Child safety

Child Safety


child safety
There are many child safety devices that can be installed at home and precautions you should take to ensure your child’s safety

Child safety proofing

Hazards in the home injure or kill thousands of children every year. By using simple child safety devices these incidents can be prevented.

Child safety devices should be easy to use and sturdy enough to prevent injury to the child. No device is completely childproof; determined youngsters can disable them.

It’s essential to childproof your home. Here are some tips.

A good place to start is to get down on your hands and knees and look around. What catches your eye? Is there anything which if pulled or pushed could fall on your child? Is there anything on the floor or on shelves which could be a choking hazard? Does any of your furniture have jagged corners or exposed nails?

As your child grows and learns to walk and climb, different hazards need to be considered. Consult a child safety exert if necessary. Here are some tips:

The kitchen

As the kitchen harbours many potential hazards, barring the child entirely from this area is highly recommended. Install a safety gate! You may otherwise consider:

  • Drawers that are accessible by the child should not contain cleaning aids, detergents and poisons.
  • Attached child safety mechanisms to cupboards and drawers.
  • On the stove, avoid using the front plates.
  • Turn pots and panhandles away, so the child is unable to reach them.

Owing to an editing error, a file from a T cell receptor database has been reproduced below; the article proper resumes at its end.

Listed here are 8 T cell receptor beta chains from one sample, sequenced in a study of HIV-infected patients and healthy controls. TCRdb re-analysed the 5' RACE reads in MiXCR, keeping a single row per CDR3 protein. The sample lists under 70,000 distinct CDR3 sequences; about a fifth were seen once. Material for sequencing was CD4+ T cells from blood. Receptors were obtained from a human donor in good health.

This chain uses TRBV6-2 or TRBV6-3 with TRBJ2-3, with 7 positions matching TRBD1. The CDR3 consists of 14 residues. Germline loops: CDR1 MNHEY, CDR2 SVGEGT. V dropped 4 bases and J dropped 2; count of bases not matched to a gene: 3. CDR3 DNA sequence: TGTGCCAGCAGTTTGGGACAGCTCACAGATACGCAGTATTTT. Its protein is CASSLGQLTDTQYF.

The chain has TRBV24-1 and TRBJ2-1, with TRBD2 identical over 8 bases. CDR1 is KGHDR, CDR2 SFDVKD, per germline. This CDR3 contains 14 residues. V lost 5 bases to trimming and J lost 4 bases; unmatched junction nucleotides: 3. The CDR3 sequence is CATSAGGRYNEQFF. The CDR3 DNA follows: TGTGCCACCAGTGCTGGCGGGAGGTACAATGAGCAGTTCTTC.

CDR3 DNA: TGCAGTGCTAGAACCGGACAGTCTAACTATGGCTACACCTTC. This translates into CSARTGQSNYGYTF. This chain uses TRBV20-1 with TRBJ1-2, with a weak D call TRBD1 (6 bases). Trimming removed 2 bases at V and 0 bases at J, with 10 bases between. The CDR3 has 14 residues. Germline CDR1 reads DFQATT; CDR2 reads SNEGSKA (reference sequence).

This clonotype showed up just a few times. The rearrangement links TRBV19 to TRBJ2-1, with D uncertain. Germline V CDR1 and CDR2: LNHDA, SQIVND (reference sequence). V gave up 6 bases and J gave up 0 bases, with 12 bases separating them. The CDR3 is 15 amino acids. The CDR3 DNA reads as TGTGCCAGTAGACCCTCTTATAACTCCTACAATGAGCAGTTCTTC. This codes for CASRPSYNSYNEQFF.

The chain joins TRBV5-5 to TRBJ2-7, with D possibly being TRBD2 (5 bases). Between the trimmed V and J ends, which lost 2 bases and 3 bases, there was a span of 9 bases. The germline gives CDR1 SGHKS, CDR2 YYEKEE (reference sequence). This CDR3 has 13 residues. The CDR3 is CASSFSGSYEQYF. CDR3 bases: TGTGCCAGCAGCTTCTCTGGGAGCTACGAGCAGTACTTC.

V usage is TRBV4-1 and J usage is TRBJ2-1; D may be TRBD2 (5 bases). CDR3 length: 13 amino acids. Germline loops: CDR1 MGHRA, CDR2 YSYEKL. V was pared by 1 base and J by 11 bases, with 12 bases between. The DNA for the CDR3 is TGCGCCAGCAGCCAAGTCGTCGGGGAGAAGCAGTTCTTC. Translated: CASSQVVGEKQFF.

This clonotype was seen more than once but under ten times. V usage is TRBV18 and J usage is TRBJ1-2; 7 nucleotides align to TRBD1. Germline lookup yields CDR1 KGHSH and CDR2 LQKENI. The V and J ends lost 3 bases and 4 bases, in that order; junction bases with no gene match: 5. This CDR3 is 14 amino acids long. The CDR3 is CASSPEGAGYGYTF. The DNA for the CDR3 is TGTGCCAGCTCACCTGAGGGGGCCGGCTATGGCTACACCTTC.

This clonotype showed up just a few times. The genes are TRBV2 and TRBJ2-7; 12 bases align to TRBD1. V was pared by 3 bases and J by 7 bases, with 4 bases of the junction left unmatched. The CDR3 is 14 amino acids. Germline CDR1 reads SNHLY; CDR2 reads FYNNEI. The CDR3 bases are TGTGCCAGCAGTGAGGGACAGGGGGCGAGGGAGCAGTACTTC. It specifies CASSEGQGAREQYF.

• Install an oven lock.
  • Keep all sharp utensils (especially knives) out of reach (away from kitchen counter edges).

The bathroom

  • Install a fixed, lockable medicine cabinet.
  • Store all medications and vitamins in child-proof containers.
  • Dispose of old and expired medication.
  • Keep all razors and razor blades well out of reach at all times.
  • Keep all toiletries, e.g. body wash, shampoo etc out of reach of the child. When ingested they can be highly toxic.
  • Drownings in toilets are possible, and instances have been recorded. A toilet lock should be installed.
  • Anti-scalding devices are available for hot water taps.
  • Outlet protectors should be installed on electrical outlets in the bathroom.
  • Do not leave electric appliances (shavers, hair dryers etc) plugged in after use.
  • Never leave a child unsupervised during bath time.

Dining rooms, living rooms and bedrooms

Evaluate if any of these rooms are suitable for a child.

  • If any stairs lead to these rooms, fit safety gates at both ends of the staircase.
  • Secure heavy furniture and appliances (bookcases, TV’s etc) to a wall with brackets.
  • Place heavy items on low shelves.
  • Curtains generally represent a little risk. Blinds can pose a strangling hazard if they have looped chords. Check blinds for child safety.
  • Use edge and corner ‘bumpers’ to protect the child from sharp furniture corners.
  • Cover all electricity plug outlets with outlet covers when not in use.
  • When a child starts climbing move certain furniture away from windows.
  • Install window locks and guards.
  • Make sure all toys are child-friendly.

The garage, garden and pool

  • Children should not have access to the garage. Install safety gates.
  • Do not leave young children unsupervised in the garden. They can eat toxic plants, berries or seeds.
  • Do not allow children near buckets of water or wading pools.
  • A fence and locked gates should enclose pools (the same applies to Jacuzzis).
  • Block all access to driveways and roads.
  • Supervise small children at all times.
  • To further enhance safety install fire detection and prevention mechanisms, e.g. smoke detectors and extinguishers.
  • Have a first aid kit at hand.
  • Have emergency contact numbers on your phone.

From an article by  Private Property


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